Vancouver Queer Film Festival 2013: What a Magnificient Presence

19 08 2013

Okay, okay. So I know it’s a little late to be blogging about the start of the Queer Film Festival in Vancouver when the festival started on Thursday. I’ve caught a few films already but I haven’t had a chance to really review them until now. Before I get to it, I want to say that it’s always such an awesome time to attend the festival because it really does feel like a community gathering. I love how loudly people laugh during the films, the hums and haws at the quiet moments, and even the rare cheer when the guys hook up with guys (I haven’t seen enough women’s films to know whether or not it happens with female audiences). And to have a film screening as part of the festival too– that’s such an awesome feeling.

So to get to it: Magnificent Presence.

The film is about a shy, quiet Italian guy who lives with a troupe of ghosts who believe it’s still 1943. He’s the only one who is able to set them free and to solve the mystery of what happened to them.

At first, this sounds really interesting. It’s even more promising that this is supposed to be a comedy, and the film is comedic in parts, especially at the difference in time periods. Pietro, our protagonist, longs to be an actor and the his ghostly roommates give him outdated, hilarious advice for his upcoming audition, including bursting out into song if there’s an uncomfortable silence.

Unfortunately, writer and director Ferzan Ozpetek’s script too underdeveloped to be fully enjoyable. The rag-tag troupe is all visually and physically distinct in their own ways, yet they are mere skeletons of characters. And the characters aren’t eh only underdeveloped aspects of the film. Subplots, such as a flirtation with a hunky downstairs neighbour and one of the suave ghosts who watches Pietro sleep yet admittedly still comes off as alluring and romantically charming instead of creepy– all these are cut short or disappointingly lead to nothing. Even the main plot, Pietro’s investigation into the history of the troupe, has a troubling plothole: [spoilers herein] Why would Livia Morosini report them? If it was out of jealousy or for her own career, why flee to South America after? What was her relationship with the troupe, anyway?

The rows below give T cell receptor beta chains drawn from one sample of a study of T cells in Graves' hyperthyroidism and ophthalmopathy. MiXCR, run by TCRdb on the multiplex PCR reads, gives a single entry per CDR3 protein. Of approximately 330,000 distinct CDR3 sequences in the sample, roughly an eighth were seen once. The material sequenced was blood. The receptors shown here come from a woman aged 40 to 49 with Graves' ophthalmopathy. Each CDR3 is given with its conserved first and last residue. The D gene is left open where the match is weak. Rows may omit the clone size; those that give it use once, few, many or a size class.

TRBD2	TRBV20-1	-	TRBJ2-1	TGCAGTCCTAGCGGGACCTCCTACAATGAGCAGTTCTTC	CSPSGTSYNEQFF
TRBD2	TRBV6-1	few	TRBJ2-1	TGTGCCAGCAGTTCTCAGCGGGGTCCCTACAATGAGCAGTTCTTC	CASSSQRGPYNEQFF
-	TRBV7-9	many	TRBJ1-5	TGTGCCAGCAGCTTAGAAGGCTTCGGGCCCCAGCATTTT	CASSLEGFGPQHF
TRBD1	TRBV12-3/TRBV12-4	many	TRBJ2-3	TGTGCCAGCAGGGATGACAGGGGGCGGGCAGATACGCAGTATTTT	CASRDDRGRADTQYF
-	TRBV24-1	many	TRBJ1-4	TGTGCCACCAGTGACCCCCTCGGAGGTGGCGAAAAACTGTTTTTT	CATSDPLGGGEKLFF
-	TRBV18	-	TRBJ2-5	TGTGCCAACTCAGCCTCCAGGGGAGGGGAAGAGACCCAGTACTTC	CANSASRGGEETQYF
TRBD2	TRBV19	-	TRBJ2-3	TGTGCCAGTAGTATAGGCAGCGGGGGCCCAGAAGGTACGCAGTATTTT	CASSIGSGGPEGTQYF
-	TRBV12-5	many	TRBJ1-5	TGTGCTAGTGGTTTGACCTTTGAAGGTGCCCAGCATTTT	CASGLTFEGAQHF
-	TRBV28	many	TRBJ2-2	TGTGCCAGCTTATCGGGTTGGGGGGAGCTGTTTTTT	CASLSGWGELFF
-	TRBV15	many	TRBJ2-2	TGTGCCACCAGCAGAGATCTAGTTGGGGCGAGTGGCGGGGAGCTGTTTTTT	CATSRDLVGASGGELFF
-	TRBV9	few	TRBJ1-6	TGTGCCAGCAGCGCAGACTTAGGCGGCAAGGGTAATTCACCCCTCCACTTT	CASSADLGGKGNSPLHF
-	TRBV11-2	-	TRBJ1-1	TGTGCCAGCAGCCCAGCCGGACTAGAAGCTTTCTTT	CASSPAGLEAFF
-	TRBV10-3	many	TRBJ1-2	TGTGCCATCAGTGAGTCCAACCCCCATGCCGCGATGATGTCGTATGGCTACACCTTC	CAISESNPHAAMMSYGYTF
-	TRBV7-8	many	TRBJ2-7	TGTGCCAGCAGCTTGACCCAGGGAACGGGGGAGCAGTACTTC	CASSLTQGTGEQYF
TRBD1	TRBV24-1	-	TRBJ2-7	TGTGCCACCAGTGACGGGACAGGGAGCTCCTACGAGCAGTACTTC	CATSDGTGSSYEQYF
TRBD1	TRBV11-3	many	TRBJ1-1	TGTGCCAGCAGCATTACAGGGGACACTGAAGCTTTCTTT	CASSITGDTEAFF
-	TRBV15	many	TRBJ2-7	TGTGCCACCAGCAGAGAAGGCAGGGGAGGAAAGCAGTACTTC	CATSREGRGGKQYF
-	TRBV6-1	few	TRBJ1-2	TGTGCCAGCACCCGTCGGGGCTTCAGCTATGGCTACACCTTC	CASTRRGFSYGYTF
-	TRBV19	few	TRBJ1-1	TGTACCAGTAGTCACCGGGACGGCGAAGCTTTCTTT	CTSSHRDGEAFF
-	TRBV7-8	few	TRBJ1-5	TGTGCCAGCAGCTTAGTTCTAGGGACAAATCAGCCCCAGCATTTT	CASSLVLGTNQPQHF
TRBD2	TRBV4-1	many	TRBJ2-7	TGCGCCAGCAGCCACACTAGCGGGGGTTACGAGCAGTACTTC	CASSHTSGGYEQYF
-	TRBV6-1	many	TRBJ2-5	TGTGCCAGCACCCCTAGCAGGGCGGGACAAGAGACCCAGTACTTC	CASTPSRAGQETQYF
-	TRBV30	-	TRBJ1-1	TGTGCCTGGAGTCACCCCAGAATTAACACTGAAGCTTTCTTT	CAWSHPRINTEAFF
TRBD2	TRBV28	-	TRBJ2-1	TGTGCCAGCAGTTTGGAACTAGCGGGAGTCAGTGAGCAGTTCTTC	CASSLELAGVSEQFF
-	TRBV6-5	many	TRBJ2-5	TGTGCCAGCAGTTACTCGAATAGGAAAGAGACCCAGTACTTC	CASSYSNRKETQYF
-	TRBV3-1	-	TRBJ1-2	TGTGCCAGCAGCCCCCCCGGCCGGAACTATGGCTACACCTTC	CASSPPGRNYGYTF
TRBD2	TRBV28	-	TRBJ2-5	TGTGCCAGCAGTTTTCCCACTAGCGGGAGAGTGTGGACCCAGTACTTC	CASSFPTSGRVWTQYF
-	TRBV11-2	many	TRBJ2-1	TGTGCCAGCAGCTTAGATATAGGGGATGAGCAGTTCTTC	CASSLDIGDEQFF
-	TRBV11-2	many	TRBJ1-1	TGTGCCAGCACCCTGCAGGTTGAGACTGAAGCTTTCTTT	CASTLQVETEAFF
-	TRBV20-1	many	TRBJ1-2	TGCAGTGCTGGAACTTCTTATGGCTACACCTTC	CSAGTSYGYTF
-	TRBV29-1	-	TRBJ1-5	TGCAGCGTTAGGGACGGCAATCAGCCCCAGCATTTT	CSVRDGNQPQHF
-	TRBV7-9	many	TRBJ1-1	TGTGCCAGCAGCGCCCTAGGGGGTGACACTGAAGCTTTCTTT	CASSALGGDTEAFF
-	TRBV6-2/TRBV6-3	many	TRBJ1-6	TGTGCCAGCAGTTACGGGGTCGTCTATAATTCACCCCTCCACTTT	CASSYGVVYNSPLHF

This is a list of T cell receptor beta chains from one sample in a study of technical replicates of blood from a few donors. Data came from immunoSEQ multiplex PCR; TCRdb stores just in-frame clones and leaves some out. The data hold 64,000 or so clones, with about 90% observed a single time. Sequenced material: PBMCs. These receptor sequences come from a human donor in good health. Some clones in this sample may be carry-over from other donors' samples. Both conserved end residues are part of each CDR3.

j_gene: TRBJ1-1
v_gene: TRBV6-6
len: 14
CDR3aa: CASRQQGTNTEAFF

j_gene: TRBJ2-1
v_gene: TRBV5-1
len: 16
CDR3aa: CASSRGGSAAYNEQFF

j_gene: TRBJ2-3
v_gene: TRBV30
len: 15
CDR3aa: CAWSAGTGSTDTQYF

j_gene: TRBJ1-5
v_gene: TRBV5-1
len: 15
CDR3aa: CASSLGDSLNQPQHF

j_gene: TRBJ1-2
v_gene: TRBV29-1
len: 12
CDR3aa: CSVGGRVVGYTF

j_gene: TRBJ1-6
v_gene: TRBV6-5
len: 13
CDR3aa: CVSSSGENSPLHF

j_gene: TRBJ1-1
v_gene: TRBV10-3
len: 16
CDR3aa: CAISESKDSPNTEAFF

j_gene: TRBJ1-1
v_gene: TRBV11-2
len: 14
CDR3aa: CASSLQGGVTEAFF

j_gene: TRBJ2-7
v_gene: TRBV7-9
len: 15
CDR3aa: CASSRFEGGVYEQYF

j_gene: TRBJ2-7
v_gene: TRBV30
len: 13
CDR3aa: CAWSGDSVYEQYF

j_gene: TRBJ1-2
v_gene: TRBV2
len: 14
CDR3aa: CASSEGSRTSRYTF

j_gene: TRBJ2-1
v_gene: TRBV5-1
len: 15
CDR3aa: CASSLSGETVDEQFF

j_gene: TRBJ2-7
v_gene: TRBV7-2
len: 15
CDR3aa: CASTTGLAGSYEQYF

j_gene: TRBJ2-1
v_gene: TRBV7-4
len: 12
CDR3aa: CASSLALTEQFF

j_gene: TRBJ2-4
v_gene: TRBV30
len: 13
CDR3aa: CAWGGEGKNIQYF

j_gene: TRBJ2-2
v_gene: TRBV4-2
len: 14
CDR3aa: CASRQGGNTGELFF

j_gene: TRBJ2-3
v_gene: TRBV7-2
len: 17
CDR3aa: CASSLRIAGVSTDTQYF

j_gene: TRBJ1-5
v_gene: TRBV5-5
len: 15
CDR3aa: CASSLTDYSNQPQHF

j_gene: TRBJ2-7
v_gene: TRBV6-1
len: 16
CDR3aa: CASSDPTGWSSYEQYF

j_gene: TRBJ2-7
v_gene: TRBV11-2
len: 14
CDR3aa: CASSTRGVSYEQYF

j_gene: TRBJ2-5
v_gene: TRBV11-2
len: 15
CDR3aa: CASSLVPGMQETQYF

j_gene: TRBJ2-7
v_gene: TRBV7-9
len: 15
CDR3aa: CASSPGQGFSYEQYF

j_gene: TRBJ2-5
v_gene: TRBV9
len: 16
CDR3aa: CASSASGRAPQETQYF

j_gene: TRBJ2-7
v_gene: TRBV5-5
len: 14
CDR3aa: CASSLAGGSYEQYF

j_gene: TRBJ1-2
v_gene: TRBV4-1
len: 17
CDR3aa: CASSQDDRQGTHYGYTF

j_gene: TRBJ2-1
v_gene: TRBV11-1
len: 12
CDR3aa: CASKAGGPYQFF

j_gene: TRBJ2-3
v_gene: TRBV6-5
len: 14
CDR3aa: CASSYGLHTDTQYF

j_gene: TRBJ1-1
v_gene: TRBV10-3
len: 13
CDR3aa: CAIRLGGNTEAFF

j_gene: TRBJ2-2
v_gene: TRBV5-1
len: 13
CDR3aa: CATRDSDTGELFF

Instead of fleshing out the who’s and the how’s, Ozpetek tries to juggle too many subplots at once, including Pietro’s own transformation, and none of them are really satisfying, ultimately, not even the main plot. It’s all very well to have a comedic film have some funny lines, but what keeps audiences truly mesmerized, like Pietro’s subtle facial expressions in the end, is a good, thoughtfully constructed story.

Grade: C+

Oh, and the actor playing Pietro, Elio Germano, looks ridiculously like my friend Ryan Clayton, except Elio is older. And speaks Italian. But they’re both so adorkable!

Ferzan Ozpetek

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